The Navigator: 12.16.21

**NOTE:  You cannot know how much I love and appreciate you.  Michelle and I wish you the merriest of Christmases.  This is the last publication of The Navigator of 2021.  Love to you all, St. Nick



  • Sammy concludes his series of highlighting timeless truths found in Jesus’ “family tree.”


  • 12/19 – Regular schedule
  • 12/23-24 – Offices closed; **Office hours 12/20-12/31 will be 9-Noon.
  • 12/24 – Christmas Eve Service; 5pm
  • 12/26 – Choose between in-person or online.  For those desiring to gather in person, join us in the FLC at 10:30.  The online service will be available on our web site on 12/26 as well as the days to follow.
  • 1/2 – 10:30 – Combined Worship; NO SUNDAY SCHOOL
  • 1/9 – Return to regular schedule
  • 1/12 – Mid-week classes/opportunities for learning resume at 6:30pm



From Philip Yancey’s award-winning book, The Jesus I Never Knew:

“When the Jesuit missionary Matteo Ricci went to China in the sixteenth century, he brought along samples of religious art to illustrate the Christian story for people who had never heard it.

The Chinese readily adopted portraits of the Virgin Mary holding her child, but when he produced paintings of the crucifixion and tried to explain that the God-child had grown up only to be executed, the audience reacted with revulsion and horror. They much preferred the Virgin and insisted on worshiping her rather than the crucified God.

As I thumb once more through my stack of Christmas cards (with front covers depicting calm, peaceful manger scenes), I realize that we in Christian countries do much the same thing.

We observe a mellow, domesticated holiday purged of any hint of scandal. Above all, we purge from it any reminder of how the story that began at Bethlehem turned out at Calvary.” [end quote]

For the King, nw


**Equipping ourselves to be able to engage in intelligent dialogue where the Christian faith is concerned.

I will never ask you to do something I am not already doing.  That includes engaging in intelligent dialogue where the Christian faith is concerned.

Recently, I posted on social media a post titled “For those who don’t know how, or are scared, to share your faith.”  It was widely read and shared on social media numerous times.  I was soon private-messaged by a person who told me she had shared it on her social media and that her sister, an agnostic, had replied to the post with a good deal of push-back.

The agnostic, in her mid-30’s, was extremely kind.  And, she had some common – yet extremely tough – questions and points.  The person who private-messaged me, a Christian, asked if I could help her respond to her sister’s questions.  I told her I’d be happy to do so.

I was promptly sent screen-shots of her sister’s arguments against the Christian faith.  Her agnostic sister is extremely intelligent and, clearly, a mature thinker.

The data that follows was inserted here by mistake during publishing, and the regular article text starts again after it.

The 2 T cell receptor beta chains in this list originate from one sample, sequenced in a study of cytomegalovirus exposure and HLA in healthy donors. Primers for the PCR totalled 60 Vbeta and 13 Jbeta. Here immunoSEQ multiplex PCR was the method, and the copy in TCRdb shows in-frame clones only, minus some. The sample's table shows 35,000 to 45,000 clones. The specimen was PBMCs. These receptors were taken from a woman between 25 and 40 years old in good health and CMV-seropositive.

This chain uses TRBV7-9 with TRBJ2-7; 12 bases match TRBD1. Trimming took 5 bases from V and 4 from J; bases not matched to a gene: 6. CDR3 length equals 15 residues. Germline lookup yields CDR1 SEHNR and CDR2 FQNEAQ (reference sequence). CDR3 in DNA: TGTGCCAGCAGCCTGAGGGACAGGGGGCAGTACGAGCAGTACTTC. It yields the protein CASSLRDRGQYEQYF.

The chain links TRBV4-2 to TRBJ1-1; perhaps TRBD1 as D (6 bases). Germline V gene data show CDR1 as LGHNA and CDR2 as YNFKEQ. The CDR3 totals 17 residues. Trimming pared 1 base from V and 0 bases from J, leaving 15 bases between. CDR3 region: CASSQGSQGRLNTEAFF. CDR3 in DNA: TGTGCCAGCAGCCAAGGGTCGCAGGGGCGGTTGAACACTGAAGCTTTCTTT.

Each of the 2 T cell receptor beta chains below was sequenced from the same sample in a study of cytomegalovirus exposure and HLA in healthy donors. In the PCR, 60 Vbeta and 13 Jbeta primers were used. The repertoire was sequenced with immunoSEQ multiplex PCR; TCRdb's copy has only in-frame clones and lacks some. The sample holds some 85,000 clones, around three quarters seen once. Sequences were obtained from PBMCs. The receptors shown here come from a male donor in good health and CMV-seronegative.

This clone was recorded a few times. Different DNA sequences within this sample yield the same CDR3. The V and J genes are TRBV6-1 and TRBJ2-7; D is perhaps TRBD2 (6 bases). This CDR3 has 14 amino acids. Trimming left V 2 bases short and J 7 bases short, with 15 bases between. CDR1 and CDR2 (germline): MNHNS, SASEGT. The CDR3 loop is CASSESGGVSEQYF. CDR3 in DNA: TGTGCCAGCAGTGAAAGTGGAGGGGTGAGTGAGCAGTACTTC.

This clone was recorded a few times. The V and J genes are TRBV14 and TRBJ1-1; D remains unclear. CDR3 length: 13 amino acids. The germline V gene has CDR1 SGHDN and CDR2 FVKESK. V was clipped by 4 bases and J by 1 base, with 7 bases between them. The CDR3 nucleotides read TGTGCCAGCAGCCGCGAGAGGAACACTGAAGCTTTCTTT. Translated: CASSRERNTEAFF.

Before I offered my response – I prayed.  A lot. 

Then, I broke her arguments down into fifteen questions/points and responded to each one individually.

When I was done I had written over 40 pages – a short book.

Dialoguing with an agnostic is, in my opinion, more difficult than with an atheist. They are indifferent and ambivalent toward religion – and have very good reasons for being so.  It’s not that they don’t want to believe – it’s that they just don’t care to.

But, one common denominator that exists when visiting with a skeptic of any kind is the challenge of sharing the truths of the Bible – without using the Bible.

And that’s precisely why I’m estimating 85% of what I wrote was based on philosophy/logic while the remaining 15% was biblical/theological in nature which supported the philosophy/logic.

It was critical that I be able to appeal to her sense of logic and reason.  For example: where did objective morality come from? (why is murder universally wrong and kindness universally good?); consciousness vs. humans beings no more than atoms, neurons, and the like; why it’s reasonable – apart from what the Bible says – to consider there being an afterlife; and so on, and so on.

I had been sending each individual response to my Christian friend who’d initially messaged me.  What I didn’t know is that she had then been forwarding my responses to her agnostic sister who lives in another part of the country.  Then – I was told her sister was reading my responses and was now very interested in what I had to say, even open to talking about it.

What happened next was full of power from the Holy Spirit.

I was encouraged by my Christian friend to connect with her sister personally.  I did (sort of like removing the middle-man.)  A conversation began.  We began getting to know one another.  What follows is what my new agnostic friend wrote to me just a couple of days ago:

“At this point I suppose I’m ok with taking my chances of ending up in hell. Or! Maybe someone will finally convince me that Jesus is my savior and I’ll be good to go.  Thus, my sister’s introduction to you!”

Tears filled my eyes as I read that last sentence.

Only God can orchestrate these encounters.

His activity in our lives is yet another “reason to believe.”


QUOTE(s) of the WEEK

The One True King

By a single touch, Jesus healed. By a single word, demons fled. By a single event of torture, death, and resurrection, we are saved.

That’s the baby in that manger.




And, a couple of bonuses…

A little known fact: Before the crowbar was invented, most crows drank at home.

My doctor asked if any of my family members suffered from mental illness.  I said, “No, they all seem to enjoy it.”


SOUL FOOD:  Who were the mysterious Magi?

Read the blog here.

Merry Christmas, St. Nick